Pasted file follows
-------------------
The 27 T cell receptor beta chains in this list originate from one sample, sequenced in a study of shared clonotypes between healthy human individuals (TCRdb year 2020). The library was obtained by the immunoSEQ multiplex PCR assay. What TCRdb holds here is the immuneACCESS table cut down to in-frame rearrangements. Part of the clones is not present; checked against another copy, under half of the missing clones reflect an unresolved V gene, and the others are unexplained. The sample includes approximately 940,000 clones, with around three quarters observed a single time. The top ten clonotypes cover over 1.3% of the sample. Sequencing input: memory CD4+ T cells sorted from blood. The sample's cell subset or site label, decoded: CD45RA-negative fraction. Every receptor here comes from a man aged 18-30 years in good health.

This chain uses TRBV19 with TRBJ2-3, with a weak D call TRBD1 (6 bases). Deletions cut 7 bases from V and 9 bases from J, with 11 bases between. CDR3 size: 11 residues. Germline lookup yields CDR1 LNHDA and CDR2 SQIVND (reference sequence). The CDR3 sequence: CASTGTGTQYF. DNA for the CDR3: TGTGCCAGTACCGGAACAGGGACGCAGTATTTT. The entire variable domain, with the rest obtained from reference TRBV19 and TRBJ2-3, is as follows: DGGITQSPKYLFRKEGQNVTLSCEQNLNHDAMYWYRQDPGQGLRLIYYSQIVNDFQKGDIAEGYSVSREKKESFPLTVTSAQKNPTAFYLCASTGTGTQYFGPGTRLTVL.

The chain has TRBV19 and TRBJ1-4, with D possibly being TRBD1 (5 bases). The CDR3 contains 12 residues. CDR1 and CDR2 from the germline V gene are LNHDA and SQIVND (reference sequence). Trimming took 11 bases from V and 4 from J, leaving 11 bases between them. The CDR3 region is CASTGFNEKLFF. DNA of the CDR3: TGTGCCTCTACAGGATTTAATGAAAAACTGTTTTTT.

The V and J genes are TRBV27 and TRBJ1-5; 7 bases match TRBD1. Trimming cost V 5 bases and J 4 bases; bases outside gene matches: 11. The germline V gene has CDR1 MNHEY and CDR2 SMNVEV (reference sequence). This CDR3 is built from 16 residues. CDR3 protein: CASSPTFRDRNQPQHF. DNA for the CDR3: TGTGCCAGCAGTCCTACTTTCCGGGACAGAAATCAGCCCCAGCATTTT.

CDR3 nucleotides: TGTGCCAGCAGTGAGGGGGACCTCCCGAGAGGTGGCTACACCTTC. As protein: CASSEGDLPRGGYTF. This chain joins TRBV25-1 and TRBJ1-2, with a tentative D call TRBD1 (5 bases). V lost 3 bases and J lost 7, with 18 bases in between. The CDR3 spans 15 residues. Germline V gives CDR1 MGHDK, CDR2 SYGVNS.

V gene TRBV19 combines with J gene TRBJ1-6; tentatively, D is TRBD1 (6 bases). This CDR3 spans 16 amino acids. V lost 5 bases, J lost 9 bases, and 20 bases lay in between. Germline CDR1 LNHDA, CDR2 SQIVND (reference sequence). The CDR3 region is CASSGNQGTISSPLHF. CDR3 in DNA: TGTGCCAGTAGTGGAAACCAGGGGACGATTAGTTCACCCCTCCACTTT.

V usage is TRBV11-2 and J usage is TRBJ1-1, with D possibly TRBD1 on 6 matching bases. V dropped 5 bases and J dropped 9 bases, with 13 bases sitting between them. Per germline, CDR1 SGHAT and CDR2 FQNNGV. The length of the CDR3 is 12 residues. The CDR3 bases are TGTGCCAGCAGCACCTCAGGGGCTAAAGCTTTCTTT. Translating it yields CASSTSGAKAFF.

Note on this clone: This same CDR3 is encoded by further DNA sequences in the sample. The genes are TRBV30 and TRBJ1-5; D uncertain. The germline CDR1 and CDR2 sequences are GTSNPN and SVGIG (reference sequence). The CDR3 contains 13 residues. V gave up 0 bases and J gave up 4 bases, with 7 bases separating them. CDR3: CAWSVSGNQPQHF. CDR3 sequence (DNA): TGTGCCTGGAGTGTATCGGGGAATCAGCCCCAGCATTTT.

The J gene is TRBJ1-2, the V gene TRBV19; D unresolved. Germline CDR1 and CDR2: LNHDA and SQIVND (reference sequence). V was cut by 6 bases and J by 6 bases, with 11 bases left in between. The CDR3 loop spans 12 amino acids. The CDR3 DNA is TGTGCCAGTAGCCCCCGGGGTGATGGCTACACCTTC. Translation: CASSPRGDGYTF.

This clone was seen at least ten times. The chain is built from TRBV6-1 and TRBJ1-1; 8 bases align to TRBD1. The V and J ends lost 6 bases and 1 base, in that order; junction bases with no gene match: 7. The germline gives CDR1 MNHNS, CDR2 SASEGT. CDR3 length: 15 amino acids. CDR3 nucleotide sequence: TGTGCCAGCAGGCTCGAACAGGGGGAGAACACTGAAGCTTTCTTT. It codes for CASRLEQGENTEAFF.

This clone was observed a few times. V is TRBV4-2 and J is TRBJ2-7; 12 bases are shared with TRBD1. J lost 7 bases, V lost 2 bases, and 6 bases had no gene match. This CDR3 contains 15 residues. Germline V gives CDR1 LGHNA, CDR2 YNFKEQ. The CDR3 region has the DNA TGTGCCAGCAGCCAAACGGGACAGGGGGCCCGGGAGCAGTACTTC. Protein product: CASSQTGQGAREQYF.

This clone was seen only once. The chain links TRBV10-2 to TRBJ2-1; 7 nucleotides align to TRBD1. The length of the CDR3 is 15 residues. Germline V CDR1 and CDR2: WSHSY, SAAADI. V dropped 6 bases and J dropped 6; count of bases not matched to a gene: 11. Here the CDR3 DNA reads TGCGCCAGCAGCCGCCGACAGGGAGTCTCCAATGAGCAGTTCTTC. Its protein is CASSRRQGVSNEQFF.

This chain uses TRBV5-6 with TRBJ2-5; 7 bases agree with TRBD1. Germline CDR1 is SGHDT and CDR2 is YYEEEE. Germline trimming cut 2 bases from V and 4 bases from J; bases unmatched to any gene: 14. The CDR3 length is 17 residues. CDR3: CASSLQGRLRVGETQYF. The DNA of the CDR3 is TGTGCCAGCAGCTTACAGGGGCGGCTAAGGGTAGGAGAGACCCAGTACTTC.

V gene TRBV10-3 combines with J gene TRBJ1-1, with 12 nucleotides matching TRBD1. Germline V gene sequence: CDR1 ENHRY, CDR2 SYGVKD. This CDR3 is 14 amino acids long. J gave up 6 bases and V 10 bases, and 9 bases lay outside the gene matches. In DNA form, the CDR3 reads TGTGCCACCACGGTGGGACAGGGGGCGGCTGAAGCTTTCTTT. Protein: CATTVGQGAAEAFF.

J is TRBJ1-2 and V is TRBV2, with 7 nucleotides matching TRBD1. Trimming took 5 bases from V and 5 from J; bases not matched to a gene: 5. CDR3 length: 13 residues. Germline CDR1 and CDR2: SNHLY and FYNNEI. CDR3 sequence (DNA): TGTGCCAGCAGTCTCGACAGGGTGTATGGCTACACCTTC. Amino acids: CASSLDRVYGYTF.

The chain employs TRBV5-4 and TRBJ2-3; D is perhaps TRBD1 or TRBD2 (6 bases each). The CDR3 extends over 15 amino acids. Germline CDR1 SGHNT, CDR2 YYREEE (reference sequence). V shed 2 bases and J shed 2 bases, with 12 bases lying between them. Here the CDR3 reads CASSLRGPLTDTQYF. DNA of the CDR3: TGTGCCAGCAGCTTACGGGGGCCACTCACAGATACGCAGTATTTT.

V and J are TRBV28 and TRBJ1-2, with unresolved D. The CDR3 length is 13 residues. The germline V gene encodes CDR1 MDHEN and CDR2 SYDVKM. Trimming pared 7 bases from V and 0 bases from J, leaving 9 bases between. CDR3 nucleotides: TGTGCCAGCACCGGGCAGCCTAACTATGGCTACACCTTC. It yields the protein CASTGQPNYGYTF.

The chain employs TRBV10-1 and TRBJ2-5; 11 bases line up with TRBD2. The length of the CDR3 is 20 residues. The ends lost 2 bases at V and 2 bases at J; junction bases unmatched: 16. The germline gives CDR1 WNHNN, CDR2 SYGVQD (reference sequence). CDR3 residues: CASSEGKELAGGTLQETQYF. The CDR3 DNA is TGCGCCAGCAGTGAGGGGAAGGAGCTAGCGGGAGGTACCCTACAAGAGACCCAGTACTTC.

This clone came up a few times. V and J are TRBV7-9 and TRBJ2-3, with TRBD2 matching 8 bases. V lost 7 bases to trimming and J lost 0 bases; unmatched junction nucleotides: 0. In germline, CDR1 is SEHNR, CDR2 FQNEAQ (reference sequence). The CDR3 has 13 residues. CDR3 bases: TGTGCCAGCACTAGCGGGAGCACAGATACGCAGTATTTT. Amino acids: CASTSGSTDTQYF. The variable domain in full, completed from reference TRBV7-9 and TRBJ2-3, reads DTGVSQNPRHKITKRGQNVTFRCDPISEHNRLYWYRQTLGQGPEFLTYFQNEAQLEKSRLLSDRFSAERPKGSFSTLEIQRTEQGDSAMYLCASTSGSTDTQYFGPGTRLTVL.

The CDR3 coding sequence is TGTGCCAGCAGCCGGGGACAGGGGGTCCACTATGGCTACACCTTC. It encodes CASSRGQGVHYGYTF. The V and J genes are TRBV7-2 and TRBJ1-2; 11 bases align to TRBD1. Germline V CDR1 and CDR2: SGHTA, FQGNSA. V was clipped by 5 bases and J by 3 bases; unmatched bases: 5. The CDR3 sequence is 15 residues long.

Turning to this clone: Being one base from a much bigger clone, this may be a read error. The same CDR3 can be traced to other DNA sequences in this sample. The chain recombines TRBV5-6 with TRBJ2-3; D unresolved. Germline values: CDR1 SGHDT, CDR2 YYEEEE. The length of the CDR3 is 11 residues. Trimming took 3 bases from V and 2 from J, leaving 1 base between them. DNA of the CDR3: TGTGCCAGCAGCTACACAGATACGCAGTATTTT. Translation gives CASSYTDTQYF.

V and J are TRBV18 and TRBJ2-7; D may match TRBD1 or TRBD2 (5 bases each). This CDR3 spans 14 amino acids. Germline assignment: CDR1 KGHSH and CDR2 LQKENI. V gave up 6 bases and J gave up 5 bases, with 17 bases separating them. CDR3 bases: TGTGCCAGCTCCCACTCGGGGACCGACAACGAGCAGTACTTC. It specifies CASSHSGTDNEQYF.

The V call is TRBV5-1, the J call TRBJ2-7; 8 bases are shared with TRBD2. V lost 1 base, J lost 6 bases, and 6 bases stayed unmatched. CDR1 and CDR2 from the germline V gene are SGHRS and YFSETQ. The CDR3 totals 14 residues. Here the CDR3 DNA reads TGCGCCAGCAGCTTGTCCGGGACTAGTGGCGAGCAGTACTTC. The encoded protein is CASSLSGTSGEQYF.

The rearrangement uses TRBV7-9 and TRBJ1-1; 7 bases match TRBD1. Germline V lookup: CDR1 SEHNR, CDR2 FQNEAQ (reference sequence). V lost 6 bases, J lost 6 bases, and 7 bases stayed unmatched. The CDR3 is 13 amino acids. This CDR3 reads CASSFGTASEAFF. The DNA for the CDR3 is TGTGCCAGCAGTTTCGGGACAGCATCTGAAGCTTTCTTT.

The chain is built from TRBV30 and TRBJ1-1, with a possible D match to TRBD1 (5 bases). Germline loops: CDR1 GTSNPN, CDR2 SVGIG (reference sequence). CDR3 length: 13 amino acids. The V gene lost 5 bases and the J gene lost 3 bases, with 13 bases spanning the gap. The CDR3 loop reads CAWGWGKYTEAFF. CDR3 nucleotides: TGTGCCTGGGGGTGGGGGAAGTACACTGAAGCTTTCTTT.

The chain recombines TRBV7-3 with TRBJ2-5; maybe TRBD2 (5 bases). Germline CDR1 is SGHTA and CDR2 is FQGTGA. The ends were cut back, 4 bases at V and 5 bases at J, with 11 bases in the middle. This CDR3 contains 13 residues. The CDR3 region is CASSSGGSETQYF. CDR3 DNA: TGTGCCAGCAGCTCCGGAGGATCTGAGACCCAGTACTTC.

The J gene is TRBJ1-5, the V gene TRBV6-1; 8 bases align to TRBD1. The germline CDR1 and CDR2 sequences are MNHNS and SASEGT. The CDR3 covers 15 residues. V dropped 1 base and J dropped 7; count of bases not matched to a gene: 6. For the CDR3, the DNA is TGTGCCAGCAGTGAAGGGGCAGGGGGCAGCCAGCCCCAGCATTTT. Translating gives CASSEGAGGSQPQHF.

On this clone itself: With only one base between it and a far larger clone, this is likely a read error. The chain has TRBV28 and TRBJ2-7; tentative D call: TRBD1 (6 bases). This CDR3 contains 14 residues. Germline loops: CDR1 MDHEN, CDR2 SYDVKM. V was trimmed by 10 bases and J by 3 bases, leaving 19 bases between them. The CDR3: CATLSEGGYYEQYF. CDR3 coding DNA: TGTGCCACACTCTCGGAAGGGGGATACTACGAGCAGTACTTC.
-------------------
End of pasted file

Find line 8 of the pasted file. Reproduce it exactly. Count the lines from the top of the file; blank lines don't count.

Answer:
Note on this clone: This same CDR3 is encoded by further DNA sequences in the sample. The genes are TRBV30 and TRBJ1-5; D uncertain. The germline CDR1 and CDR2 sequences are GTSNPN and SVGIG (reference sequence). The CDR3 contains 13 residues. V gave up 0 bases and J gave up 4 bases, with 7 bases separating them. CDR3: CAWSVSGNQPQHF. CDR3 sequence (DNA): TGTGCCTGGAGTGTATCGGGGAATCAGCCCCAGCATTTT.